Most of my work produces accuracies around 30 to 50%.  I did get an 86% yesterday on whether droughts and ice storms are correlated.  I'm wondering whether that's good enough to publish.  BTW:  the number of ice storms in the central US took a nosedive in 1997.  It's about half of what it was in the 1980s.  There were a lot of ice storms from 1963-1970, matching up with a slump in global temps.  And there were a lot in the 1930s, same time-frame as the Dust Bowl.  So the climate is changing, but at least in regard to ice storms, I'm not sure exactly how it is changing.
Doug

If I have seen farther than other men, it is because I stood on the shoulders of giants. --Bernard de Chartres
The beginning of knowledge is the realization that one doesn't and cannot know everything.
Science is the father of knowledge, but opinion breeds ignorance. --Hippocrates
Ignorance is not an opinion. --Adam Scott

#11    questionmark

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Posted 29 February 2012 - 05:51 PM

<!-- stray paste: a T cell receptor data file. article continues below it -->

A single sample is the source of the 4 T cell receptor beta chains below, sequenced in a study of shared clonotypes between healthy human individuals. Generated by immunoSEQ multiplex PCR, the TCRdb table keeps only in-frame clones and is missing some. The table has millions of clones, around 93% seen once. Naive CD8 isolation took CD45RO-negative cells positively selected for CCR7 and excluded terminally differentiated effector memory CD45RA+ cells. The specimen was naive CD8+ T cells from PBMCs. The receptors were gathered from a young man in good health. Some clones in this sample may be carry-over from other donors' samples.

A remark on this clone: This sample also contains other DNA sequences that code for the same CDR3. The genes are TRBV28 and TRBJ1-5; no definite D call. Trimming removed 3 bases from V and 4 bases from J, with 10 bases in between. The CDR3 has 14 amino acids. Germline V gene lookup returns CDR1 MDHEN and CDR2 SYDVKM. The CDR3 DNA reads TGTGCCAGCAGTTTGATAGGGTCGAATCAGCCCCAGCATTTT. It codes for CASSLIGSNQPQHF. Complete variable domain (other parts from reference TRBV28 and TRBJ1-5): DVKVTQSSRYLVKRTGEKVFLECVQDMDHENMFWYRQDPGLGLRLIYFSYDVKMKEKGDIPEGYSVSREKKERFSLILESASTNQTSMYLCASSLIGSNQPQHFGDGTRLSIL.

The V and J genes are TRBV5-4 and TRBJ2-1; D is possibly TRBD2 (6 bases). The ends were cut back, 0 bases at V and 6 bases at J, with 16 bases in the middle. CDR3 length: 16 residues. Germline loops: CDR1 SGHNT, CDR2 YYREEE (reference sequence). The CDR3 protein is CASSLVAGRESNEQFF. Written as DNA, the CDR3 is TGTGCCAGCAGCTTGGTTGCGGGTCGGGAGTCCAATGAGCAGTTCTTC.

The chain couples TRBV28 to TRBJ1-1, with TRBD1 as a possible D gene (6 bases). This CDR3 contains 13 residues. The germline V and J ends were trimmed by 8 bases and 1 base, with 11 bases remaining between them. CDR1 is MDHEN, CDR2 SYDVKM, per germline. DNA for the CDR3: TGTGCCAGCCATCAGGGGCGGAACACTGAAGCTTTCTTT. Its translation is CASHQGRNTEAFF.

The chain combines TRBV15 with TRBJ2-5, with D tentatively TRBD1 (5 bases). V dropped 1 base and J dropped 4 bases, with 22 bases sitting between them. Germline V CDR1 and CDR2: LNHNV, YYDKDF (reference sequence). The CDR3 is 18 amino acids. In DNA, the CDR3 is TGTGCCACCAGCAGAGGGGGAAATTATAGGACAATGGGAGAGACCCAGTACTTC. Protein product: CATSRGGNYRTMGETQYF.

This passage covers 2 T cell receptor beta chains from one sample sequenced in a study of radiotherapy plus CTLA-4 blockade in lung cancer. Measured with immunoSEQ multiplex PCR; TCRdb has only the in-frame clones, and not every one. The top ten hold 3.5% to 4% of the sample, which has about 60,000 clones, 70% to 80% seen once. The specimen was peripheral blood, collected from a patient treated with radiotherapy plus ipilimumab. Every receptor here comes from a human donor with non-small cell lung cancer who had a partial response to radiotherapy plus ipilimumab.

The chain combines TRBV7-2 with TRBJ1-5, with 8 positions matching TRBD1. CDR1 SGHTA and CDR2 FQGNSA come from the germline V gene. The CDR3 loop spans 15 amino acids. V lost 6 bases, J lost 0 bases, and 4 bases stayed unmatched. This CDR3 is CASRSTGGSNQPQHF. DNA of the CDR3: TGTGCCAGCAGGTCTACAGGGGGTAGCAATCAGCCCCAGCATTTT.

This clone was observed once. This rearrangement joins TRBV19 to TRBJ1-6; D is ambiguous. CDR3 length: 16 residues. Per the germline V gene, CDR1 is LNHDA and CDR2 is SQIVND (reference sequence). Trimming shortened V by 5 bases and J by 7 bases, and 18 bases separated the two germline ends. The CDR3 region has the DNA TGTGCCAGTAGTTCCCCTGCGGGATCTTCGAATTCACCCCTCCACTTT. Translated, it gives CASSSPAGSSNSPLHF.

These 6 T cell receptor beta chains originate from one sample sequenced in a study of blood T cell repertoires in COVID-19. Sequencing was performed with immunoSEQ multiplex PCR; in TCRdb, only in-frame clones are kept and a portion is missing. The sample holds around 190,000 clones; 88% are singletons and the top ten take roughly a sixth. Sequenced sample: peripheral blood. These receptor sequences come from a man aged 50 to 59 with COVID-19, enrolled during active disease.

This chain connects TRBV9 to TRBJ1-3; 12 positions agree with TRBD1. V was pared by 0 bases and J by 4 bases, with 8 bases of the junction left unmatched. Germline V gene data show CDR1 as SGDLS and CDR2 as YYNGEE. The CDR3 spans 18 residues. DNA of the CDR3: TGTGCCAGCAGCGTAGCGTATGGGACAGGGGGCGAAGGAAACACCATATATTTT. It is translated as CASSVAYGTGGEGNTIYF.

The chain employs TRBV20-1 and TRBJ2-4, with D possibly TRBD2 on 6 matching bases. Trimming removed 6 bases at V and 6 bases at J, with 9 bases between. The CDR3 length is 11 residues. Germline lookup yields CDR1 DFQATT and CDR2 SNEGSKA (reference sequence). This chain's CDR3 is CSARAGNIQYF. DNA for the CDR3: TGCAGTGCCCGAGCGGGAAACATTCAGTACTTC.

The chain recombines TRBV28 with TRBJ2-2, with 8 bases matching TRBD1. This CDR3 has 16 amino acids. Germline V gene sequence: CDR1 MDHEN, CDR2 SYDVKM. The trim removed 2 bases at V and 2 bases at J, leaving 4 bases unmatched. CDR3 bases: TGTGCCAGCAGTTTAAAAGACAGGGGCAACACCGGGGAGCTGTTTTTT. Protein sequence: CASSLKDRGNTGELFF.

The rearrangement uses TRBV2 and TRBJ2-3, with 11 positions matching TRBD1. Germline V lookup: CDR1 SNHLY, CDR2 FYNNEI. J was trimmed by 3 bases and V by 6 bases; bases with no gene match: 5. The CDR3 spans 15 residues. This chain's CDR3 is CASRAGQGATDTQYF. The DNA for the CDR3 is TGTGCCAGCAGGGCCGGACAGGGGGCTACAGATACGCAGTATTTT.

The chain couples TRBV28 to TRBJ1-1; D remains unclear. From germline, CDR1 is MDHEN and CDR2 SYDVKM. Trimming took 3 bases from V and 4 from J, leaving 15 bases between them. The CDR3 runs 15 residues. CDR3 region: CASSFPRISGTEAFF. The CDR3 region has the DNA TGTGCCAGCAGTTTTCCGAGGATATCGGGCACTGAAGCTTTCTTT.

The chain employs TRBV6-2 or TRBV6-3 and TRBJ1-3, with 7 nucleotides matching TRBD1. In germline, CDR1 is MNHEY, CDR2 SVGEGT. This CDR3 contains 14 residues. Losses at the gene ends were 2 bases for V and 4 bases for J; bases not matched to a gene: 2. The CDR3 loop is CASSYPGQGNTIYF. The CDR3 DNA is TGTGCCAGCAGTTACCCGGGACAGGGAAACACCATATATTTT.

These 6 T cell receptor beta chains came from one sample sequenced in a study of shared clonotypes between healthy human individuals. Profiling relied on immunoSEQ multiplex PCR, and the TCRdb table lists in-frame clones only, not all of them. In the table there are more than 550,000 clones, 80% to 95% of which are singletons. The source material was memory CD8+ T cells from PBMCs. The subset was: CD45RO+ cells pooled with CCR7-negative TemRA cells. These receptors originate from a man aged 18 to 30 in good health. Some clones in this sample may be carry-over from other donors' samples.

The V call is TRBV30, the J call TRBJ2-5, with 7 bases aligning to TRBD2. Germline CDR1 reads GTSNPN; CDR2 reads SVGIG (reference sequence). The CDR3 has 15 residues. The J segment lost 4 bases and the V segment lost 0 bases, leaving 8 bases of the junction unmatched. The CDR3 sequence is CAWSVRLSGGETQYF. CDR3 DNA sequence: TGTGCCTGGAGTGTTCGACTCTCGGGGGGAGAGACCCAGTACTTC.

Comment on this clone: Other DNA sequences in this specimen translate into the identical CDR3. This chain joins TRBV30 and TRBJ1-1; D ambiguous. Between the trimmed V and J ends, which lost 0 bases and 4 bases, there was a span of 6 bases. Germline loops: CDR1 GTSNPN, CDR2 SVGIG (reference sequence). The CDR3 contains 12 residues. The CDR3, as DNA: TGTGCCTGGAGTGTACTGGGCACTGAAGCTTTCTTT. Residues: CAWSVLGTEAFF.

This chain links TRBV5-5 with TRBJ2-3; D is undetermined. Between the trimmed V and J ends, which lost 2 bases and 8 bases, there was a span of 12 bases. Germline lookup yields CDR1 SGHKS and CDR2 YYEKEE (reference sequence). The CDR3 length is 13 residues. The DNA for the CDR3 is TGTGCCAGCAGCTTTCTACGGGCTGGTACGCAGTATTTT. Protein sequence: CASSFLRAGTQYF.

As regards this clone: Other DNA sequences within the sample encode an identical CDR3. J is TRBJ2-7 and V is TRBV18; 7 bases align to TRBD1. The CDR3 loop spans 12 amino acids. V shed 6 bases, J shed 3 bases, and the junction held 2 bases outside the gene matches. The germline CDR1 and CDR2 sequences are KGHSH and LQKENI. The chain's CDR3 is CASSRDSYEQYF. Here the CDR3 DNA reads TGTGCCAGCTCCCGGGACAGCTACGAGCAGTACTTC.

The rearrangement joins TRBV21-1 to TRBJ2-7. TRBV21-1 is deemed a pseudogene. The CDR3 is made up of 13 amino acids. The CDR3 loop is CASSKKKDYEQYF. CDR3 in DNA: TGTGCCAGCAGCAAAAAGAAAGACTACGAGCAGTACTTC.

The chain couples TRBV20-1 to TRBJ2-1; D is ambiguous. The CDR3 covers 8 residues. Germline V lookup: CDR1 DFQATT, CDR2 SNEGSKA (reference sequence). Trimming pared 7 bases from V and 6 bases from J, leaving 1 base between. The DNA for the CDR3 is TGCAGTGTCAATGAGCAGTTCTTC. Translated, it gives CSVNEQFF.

Believing is for religion. In science only the data is relevant.

A skeptic is a well informed believer and a pessimist a well informed optimist
The most dangerous views of the world are from those who have never seen it. ~ Alexander v. Humboldt
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#12    Little Fish

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Posted 29 February 2012 - 06:04 PM

View Postquestionmark, on 29 February 2012 - 05:51 PM, said:

Believing is for religion. In science only the data is relevant.
the line "who are you going to believe" is the subtitle of the article.
http://jonova.s3.ama...eptics-case.pdf

the data does not support what the government climate scientists say.
the data supports what the skeptics say.